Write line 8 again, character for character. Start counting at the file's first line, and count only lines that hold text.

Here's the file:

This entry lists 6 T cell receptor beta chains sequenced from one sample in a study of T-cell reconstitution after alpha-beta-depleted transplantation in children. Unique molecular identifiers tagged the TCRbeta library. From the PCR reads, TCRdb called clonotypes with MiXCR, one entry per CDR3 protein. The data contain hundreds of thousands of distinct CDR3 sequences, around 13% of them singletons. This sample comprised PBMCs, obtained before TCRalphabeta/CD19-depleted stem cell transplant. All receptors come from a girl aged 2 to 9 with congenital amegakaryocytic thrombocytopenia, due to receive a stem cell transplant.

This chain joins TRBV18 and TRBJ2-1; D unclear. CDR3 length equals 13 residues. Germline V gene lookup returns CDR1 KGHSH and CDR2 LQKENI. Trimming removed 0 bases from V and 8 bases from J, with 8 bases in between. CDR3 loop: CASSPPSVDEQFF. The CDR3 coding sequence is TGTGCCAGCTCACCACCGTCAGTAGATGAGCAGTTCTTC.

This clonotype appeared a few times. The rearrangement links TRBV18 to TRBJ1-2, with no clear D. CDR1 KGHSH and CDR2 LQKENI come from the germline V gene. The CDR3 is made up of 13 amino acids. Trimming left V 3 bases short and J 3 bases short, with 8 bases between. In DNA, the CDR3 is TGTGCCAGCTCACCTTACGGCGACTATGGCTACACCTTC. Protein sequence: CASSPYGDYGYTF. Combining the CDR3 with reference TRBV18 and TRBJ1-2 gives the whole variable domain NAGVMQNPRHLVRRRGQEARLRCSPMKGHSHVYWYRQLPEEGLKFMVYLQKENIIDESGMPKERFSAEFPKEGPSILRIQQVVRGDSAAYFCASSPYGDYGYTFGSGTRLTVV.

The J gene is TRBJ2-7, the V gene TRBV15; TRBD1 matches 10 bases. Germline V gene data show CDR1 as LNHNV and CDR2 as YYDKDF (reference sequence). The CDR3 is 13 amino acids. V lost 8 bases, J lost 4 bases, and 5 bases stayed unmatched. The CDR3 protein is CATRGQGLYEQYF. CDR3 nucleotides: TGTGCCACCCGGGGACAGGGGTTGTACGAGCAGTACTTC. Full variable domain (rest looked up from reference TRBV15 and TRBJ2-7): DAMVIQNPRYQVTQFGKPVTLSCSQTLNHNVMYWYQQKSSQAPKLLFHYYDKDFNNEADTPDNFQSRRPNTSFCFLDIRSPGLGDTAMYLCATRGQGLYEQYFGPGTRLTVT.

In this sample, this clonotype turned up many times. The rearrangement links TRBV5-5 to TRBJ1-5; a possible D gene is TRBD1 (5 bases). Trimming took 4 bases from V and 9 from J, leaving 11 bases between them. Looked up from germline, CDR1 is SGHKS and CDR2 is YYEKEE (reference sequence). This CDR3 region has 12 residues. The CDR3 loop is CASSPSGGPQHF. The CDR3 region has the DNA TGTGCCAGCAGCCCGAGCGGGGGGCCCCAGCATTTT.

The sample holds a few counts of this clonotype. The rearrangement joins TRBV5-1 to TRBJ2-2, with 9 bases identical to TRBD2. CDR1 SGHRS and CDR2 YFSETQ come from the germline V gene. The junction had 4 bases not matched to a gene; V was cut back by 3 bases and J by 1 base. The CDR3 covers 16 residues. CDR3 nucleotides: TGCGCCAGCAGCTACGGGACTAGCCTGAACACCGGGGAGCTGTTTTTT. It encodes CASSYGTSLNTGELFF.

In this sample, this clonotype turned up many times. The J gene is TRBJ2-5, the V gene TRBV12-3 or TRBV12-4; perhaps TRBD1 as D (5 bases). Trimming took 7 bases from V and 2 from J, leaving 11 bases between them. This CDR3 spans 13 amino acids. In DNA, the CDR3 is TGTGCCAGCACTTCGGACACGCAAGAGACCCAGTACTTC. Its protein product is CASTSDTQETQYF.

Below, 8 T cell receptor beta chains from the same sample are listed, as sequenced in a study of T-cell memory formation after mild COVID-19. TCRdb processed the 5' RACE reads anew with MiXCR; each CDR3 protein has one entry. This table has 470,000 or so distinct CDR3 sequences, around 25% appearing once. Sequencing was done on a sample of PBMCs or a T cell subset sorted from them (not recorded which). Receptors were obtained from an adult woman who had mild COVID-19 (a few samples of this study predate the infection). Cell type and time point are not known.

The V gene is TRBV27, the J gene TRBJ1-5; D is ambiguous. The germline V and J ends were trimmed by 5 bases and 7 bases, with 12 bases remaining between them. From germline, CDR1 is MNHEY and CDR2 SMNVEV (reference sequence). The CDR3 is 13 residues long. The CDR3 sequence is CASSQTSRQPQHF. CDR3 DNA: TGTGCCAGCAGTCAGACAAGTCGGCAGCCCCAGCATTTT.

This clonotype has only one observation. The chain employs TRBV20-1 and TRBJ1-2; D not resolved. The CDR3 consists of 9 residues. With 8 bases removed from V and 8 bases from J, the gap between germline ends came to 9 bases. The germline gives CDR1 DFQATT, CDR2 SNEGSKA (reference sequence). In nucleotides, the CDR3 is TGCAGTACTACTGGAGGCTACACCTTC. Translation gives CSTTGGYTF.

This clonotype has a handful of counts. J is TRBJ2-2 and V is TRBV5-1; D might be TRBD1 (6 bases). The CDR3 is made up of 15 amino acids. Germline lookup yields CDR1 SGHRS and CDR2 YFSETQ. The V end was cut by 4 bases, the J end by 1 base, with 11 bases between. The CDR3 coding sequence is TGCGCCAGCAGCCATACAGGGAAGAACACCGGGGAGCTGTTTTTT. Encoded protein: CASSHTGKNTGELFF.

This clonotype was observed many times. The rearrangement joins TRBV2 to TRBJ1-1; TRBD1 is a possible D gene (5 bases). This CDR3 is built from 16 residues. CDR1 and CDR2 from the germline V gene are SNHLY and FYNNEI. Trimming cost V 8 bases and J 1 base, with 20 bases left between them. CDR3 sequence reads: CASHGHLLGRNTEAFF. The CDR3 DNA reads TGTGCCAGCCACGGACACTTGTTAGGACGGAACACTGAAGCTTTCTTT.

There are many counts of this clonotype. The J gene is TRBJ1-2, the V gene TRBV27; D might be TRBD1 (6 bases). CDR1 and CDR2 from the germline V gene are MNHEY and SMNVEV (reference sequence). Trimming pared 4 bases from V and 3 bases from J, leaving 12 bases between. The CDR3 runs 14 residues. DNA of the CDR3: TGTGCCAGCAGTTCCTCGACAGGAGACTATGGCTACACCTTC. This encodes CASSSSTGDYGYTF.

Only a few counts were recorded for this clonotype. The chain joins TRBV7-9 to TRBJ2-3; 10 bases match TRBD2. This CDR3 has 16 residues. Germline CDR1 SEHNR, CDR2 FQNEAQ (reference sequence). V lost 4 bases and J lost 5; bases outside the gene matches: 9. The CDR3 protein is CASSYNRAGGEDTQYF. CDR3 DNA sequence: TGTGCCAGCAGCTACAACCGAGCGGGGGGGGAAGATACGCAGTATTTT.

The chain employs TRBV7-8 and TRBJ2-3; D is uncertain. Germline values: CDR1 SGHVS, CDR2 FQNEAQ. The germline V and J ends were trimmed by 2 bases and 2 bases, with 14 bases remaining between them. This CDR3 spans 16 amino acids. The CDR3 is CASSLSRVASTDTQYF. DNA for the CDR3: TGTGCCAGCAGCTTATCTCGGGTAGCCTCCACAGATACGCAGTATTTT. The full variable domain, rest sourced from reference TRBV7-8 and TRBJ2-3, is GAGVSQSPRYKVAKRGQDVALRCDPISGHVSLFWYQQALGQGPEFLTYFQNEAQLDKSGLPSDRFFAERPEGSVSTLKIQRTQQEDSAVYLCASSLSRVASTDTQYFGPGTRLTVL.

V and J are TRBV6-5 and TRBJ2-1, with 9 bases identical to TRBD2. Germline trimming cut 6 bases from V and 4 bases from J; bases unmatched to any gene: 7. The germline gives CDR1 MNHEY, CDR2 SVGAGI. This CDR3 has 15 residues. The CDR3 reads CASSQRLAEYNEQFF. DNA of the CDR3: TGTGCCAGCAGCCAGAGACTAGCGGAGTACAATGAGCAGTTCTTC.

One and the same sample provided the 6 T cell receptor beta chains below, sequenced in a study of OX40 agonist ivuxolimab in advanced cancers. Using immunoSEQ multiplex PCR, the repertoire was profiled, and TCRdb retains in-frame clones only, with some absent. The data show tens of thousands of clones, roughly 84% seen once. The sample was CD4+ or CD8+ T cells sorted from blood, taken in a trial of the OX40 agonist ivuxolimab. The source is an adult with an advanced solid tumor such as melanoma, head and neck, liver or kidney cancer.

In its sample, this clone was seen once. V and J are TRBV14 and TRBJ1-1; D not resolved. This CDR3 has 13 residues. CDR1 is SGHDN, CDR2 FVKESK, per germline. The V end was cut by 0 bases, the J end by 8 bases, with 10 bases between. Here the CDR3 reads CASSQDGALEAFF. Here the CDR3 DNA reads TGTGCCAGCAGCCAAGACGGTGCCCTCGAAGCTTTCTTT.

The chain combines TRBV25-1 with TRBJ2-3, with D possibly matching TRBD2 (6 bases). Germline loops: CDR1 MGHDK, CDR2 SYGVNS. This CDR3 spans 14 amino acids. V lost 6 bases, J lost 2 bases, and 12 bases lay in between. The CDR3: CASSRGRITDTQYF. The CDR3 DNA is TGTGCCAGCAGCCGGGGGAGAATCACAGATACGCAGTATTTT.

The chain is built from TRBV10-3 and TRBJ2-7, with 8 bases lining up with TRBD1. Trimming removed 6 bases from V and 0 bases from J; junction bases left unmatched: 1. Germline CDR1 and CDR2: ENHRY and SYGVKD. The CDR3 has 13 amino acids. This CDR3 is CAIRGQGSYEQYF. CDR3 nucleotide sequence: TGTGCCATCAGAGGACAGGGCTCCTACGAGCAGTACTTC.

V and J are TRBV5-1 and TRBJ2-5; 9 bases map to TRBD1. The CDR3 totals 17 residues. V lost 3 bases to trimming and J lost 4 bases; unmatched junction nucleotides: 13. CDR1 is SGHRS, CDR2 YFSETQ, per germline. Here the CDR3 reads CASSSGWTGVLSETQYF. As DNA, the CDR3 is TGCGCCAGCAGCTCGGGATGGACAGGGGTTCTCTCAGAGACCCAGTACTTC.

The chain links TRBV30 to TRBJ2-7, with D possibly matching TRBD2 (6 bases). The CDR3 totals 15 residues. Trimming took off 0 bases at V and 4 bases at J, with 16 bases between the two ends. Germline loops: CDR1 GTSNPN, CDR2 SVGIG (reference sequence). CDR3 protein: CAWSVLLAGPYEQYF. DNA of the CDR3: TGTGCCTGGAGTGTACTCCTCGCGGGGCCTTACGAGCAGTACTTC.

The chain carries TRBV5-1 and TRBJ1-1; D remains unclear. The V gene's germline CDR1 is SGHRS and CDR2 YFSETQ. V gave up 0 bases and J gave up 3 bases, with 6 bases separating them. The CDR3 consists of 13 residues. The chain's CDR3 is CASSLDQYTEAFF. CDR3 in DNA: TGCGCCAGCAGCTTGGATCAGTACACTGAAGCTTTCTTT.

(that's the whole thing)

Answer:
Below, 8 T cell receptor beta chains from the same sample are listed, as sequenced in a study of T-cell memory formation after mild COVID-19. TCRdb processed the 5' RACE reads anew with MiXCR; each CDR3 protein has one entry. This table has 470,000 or so distinct CDR3 sequences, around 25% appearing once. Sequencing was done on a sample of PBMCs or a T cell subset sorted from them (not recorded which). Receptors were obtained from an adult woman who had mild COVID-19 (a few samples of this study predate the infection). Cell type and time point are not known.